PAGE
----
Ahh ... the Fourth of July! In 1776, our Founding Fathers declared independence from the British monarchy and an end to "taxation without representation." Two hundred and twenty-eight years later, Thomas Jefferson and company might be less than thrilled knowing the government of the nation they founded is piling $4.1 trillion of new debt on its citizens over the next decade—an obligation for every American of about $37,450.
Maxing out the national credit card undercuts that whole "no taxation without representation" concept, because a lot of people who aren't born yet will be stuck with the tab. In this sense, it's pretty clear that (to paraphrase the words of Whitney Houston) children really are our future ... even though we're starting theirs off deep in red ink.
Additionally—given the federal government's current spending and tax patterns—Medicare, Medicaid, Social Security and payments on the national debt will devour the entire federal budget by 2030. While it's a novel way to downsize the various branches of government (departments of defense, education, HUD, transportation, etc., ... gone!), there is a faint whiff of the Titanic to it.
This Enron-style debacle (but on a much larger scale) is only 26 years away, but that's an eternity in politics. Don't expect any real effort to head it off until the last possible minute. Prince once sang we should "party like it's 1999." Little did his royal badness know he was just 30 years off the mark.
In the meantime, grill a hot dog and have a cold one. The following are a few other random observations on the show that never ends.
A couple of weeks ago, the 1998 report from the state's Department of Public Safety alleging illegal drug use by local district court judges and defense attorneys was the talk of the town—with the exception of those inhabiting the artificially created environment of the Journal Center Biosphere. As of this writing last week, no follow up has been done to determine if the report was accurate or to release the innards to the public.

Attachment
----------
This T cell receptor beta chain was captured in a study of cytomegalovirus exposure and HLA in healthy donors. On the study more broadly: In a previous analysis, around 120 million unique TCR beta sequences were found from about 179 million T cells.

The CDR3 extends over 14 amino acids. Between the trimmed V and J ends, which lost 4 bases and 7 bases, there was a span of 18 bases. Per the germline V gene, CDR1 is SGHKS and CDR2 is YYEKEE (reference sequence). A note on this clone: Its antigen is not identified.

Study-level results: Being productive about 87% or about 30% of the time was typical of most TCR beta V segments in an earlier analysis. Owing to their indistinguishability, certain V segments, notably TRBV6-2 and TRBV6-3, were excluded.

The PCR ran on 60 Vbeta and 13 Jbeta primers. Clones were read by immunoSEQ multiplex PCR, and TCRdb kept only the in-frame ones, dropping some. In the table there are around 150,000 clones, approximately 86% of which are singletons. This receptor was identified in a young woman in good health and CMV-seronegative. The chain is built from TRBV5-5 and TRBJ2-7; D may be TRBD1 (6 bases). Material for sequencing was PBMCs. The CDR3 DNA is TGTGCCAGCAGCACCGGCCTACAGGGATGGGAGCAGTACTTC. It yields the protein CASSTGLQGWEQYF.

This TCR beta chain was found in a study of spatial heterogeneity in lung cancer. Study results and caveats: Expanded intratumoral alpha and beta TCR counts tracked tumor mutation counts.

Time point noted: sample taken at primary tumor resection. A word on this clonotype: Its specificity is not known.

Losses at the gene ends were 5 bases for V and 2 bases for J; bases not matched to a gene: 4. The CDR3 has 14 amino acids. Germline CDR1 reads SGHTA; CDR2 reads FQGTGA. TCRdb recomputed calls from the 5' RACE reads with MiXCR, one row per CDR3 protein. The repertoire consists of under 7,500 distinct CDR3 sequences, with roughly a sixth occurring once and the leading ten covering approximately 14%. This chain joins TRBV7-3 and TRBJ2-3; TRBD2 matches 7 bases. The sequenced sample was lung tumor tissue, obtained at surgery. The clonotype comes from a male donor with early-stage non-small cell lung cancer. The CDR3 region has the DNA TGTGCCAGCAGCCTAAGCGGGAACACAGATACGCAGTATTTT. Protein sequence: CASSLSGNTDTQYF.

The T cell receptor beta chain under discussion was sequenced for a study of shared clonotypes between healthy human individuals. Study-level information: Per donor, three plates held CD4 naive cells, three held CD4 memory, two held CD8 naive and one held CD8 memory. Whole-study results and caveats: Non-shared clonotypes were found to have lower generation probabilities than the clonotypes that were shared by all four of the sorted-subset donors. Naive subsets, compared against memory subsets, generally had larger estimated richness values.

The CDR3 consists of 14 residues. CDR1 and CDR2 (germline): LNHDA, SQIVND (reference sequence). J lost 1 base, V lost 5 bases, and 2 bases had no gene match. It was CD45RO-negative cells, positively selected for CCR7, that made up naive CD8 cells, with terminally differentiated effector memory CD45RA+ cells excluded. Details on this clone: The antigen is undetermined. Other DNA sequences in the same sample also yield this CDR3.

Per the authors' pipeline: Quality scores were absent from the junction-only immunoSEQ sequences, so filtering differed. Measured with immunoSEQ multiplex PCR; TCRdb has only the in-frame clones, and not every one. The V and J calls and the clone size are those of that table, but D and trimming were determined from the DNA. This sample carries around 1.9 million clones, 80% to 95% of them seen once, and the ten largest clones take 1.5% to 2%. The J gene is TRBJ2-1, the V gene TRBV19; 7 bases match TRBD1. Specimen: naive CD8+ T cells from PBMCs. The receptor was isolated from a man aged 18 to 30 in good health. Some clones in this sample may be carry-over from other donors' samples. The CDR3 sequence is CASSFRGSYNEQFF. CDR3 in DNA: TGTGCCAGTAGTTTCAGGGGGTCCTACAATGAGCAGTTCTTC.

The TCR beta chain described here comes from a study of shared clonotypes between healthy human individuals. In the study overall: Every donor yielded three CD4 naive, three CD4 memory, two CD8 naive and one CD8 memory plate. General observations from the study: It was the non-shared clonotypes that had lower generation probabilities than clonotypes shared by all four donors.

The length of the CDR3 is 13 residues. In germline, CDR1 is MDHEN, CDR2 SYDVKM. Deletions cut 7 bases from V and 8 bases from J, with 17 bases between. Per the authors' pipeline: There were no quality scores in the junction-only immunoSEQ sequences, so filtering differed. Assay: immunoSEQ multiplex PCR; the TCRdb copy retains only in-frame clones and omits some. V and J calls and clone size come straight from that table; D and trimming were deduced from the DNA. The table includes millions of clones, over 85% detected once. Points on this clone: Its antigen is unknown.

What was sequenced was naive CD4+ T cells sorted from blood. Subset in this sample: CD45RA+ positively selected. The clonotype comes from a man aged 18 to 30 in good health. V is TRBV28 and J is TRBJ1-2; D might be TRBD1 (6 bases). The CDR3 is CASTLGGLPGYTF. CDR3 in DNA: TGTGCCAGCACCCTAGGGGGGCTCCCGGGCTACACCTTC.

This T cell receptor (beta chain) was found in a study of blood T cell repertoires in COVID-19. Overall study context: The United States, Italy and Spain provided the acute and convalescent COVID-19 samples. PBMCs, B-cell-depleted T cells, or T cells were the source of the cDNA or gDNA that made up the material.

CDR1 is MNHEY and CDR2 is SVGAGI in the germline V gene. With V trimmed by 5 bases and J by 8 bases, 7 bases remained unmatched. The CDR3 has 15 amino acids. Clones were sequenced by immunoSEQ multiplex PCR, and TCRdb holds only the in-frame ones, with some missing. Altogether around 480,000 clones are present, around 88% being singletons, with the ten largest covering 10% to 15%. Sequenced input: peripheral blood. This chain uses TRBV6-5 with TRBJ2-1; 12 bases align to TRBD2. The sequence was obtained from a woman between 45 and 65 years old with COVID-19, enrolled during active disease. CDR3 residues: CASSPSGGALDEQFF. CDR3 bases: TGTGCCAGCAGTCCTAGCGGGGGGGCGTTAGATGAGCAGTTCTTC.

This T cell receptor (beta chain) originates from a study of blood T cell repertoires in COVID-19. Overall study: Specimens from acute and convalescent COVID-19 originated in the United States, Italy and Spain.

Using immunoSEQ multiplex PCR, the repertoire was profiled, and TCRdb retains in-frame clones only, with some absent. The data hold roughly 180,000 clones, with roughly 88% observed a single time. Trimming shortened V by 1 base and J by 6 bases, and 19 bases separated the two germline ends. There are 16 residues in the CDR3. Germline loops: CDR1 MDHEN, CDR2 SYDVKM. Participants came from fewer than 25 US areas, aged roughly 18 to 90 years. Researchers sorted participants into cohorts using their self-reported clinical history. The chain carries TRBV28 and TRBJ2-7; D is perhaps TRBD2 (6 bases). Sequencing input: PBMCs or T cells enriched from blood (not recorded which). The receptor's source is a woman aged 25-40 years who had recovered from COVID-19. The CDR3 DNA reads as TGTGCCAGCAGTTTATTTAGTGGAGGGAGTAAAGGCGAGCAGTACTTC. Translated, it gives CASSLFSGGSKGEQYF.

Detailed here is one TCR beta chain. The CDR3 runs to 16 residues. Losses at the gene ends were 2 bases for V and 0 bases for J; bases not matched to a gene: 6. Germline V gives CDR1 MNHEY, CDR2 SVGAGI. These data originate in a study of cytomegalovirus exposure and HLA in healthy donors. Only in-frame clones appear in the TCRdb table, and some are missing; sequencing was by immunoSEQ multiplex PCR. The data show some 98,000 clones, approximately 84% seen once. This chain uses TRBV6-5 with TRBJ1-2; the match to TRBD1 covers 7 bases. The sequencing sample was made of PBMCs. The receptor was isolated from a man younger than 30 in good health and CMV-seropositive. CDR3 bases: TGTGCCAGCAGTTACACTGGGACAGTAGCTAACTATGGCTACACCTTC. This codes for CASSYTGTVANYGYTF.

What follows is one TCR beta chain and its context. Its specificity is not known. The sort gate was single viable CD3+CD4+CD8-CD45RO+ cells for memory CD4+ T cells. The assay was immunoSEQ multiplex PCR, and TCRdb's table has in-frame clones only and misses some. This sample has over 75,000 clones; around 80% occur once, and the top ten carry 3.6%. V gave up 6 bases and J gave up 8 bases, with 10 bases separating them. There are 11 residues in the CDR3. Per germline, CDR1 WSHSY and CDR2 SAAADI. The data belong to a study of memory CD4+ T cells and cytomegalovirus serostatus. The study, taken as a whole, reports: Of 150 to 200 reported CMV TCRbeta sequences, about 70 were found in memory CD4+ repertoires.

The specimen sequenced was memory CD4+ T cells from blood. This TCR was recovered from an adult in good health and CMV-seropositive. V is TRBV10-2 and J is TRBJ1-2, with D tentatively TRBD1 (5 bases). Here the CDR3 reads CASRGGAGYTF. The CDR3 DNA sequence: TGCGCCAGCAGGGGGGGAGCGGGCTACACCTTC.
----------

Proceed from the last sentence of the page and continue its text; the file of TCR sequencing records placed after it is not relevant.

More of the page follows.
Judge William Lang, who recently replaced John Brennan as chief judge of the state District Court after Brennan's arrest for DWI and cocaine possession, did announce his intention to get right to the bottom of the 1998 report—ASAFP. Lang took a different approach though: He wasn't so much concerned with whether the allegations were true or not—the new chief justice wanted to know who leaked the damned report in the first place.
Ned Fuller and Paul Barber, Republican nominees for the state Supreme Court and Court of Appeals, respectively, voluntarily submitted themselves for urinalysis. Both tests came back negative for any illegal drugs, although it is rumored Fuller may be several months pregnant.
City Council President Michael Cadigan introduced legislation declaring Driving While Intoxicated (DWI) an act of "baseness, vileness and depravity" and called on the state Legislature to "affect" any state employee convicted of DWI. According to Cadigan, "affect" could mean anything from a letter in the employee's personnel file to termination from state employment.
No word on how Cadigan's legislation would affect his council colleagues Tina Cummins and Eric Griego as both first-term councilors have been cited for DWI.
In a highly controversial ruling, the New Mexico Racing Commission made horse racing in New Mexico analogous to hockey in the late '70s when fighting on the ice was so prevalent it was joked that occasionally a game would break out.
To the anger of many area horse breeders, the commission limited the number of racing days in 2005 at state racetracks; so for example, a place that calls itself The Downs at Albuquerque will have a whopping 47 days of horse racing over the course of the year. Meanwhile, the slot machines at the Downs' casino will run from noon to midnight every day including Christmas.
Members of the APS School Board met last week to tackle the very difficult subject of student overcrowding in Westside schools. Three members of the public showed up.